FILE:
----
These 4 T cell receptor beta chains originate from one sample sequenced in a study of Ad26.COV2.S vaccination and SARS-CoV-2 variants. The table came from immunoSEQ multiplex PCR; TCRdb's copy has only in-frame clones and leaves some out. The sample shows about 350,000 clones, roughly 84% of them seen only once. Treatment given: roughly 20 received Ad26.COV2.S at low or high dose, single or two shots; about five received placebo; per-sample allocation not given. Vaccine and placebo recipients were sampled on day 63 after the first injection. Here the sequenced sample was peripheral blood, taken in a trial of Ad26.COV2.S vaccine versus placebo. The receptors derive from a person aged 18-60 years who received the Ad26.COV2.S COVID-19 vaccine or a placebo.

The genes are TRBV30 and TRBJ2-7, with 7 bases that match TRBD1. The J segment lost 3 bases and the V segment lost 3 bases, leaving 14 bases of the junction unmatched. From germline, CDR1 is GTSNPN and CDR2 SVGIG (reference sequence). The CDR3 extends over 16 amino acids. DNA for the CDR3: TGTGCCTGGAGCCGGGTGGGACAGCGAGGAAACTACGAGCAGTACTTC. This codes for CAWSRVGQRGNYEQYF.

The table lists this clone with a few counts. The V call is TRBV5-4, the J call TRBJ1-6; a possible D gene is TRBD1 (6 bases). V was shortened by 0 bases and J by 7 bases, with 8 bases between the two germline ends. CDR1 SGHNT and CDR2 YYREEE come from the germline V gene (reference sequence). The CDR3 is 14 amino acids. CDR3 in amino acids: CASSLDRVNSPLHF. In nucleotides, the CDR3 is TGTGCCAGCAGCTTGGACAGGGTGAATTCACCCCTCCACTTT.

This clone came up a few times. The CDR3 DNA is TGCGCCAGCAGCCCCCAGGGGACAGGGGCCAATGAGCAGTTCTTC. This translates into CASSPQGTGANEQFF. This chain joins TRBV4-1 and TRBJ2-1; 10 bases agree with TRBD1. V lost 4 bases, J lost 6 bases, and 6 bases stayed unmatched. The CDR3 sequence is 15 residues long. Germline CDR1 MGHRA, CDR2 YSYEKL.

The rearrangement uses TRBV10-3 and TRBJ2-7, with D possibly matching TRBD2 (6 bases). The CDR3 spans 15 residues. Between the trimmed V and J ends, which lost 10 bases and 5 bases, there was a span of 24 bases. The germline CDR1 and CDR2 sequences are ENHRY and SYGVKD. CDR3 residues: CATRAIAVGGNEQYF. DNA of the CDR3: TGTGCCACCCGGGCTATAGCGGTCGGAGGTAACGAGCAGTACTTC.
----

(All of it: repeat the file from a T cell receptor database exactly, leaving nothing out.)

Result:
These 4 T cell receptor beta chains originate from one sample sequenced in a study of Ad26.COV2.S vaccination and SARS-CoV-2 variants. The table came from immunoSEQ multiplex PCR; TCRdb's copy has only in-frame clones and leaves some out. The sample shows about 350,000 clones, roughly 84% of them seen only once. Treatment given: roughly 20 received Ad26.COV2.S at low or high dose, single or two shots; about five received placebo; per-sample allocation not given. Vaccine and placebo recipients were sampled on day 63 after the first injection. Here the sequenced sample was peripheral blood, taken in a trial of Ad26.COV2.S vaccine versus placebo. The receptors derive from a person aged 18-60 years who received the Ad26.COV2.S COVID-19 vaccine or a placebo.

The genes are TRBV30 and TRBJ2-7, with 7 bases that match TRBD1. The J segment lost 3 bases and the V segment lost 3 bases, leaving 14 bases of the junction unmatched. From germline, CDR1 is GTSNPN and CDR2 SVGIG (reference sequence). The CDR3 extends over 16 amino acids. DNA for the CDR3: TGTGCCTGGAGCCGGGTGGGACAGCGAGGAAACTACGAGCAGTACTTC. This codes for CAWSRVGQRGNYEQYF.

The table lists this clone with a few counts. The V call is TRBV5-4, the J call TRBJ1-6; a possible D gene is TRBD1 (6 bases). V was shortened by 0 bases and J by 7 bases, with 8 bases between the two germline ends. CDR1 SGHNT and CDR2 YYREEE come from the germline V gene (reference sequence). The CDR3 is 14 amino acids. CDR3 in amino acids: CASSLDRVNSPLHF. In nucleotides, the CDR3 is TGTGCCAGCAGCTTGGACAGGGTGAATTCACCCCTCCACTTT.

This clone came up a few times. The CDR3 DNA is TGCGCCAGCAGCCCCCAGGGGACAGGGGCCAATGAGCAGTTCTTC. This translates into CASSPQGTGANEQFF. This chain joins TRBV4-1 and TRBJ2-1; 10 bases agree with TRBD1. V lost 4 bases, J lost 6 bases, and 6 bases stayed unmatched. The CDR3 sequence is 15 residues long. Germline CDR1 MGHRA, CDR2 YSYEKL.

The rearrangement uses TRBV10-3 and TRBJ2-7, with D possibly matching TRBD2 (6 bases). The CDR3 spans 15 residues. Between the trimmed V and J ends, which lost 10 bases and 5 bases, there was a span of 24 bases. The germline CDR1 and CDR2 sequences are ENHRY and SYGVKD. CDR3 residues: CATRAIAVGGNEQYF. DNA of the CDR3: TGTGCCACCCGGGCTATAGCGGTCGGAGGTAACGAGCAGTACTTC.